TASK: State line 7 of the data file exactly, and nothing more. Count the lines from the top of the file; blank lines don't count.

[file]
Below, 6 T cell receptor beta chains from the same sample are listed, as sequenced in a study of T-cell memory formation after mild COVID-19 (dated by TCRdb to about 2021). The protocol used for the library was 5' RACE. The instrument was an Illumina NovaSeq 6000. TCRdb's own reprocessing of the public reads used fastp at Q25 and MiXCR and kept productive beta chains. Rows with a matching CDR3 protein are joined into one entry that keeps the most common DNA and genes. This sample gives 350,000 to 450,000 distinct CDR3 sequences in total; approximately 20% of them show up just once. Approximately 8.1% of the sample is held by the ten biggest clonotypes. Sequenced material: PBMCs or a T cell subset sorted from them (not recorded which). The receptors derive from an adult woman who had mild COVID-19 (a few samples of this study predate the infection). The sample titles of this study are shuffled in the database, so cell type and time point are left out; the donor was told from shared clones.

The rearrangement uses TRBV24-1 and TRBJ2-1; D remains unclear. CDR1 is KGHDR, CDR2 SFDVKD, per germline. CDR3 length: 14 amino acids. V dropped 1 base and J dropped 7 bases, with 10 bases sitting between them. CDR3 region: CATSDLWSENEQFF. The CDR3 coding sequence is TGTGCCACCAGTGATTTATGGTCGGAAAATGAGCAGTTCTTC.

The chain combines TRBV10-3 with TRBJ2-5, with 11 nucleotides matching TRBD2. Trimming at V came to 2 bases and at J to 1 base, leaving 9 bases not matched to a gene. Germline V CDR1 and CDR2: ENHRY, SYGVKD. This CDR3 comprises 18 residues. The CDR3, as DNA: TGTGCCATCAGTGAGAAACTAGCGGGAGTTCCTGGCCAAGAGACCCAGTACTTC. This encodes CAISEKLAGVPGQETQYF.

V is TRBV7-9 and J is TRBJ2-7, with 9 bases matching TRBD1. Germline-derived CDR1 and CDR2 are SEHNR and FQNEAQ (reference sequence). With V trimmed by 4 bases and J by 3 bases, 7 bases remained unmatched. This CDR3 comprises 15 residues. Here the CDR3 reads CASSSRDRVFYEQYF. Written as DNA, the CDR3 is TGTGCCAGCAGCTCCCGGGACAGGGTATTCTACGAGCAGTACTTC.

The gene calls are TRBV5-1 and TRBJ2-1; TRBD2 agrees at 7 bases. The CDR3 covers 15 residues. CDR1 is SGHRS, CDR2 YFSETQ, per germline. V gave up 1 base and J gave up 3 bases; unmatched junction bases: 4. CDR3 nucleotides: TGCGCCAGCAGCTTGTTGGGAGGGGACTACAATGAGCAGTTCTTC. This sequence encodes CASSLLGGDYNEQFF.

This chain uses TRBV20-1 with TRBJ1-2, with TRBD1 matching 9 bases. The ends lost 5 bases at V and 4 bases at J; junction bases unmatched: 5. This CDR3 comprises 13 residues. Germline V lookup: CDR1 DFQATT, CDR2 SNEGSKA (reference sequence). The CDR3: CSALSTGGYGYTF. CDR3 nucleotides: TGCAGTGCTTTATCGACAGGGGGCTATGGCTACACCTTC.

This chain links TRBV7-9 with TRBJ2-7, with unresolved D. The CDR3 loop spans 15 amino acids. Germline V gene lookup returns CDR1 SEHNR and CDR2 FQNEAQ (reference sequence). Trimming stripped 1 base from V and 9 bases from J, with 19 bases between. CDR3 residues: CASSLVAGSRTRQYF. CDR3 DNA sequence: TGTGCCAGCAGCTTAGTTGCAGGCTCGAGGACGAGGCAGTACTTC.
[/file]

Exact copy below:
This chain links TRBV7-9 with TRBJ2-7, with unresolved D. The CDR3 loop spans 15 amino acids. Germline V gene lookup returns CDR1 SEHNR and CDR2 FQNEAQ (reference sequence). Trimming stripped 1 base from V and 9 bases from J, with 19 bases between. CDR3 residues: CASSLVAGSRTRQYF. CDR3 DNA sequence: TGTGCCAGCAGCTTAGTTGCAGGCTCGAGGACGAGGCAGTACTTC.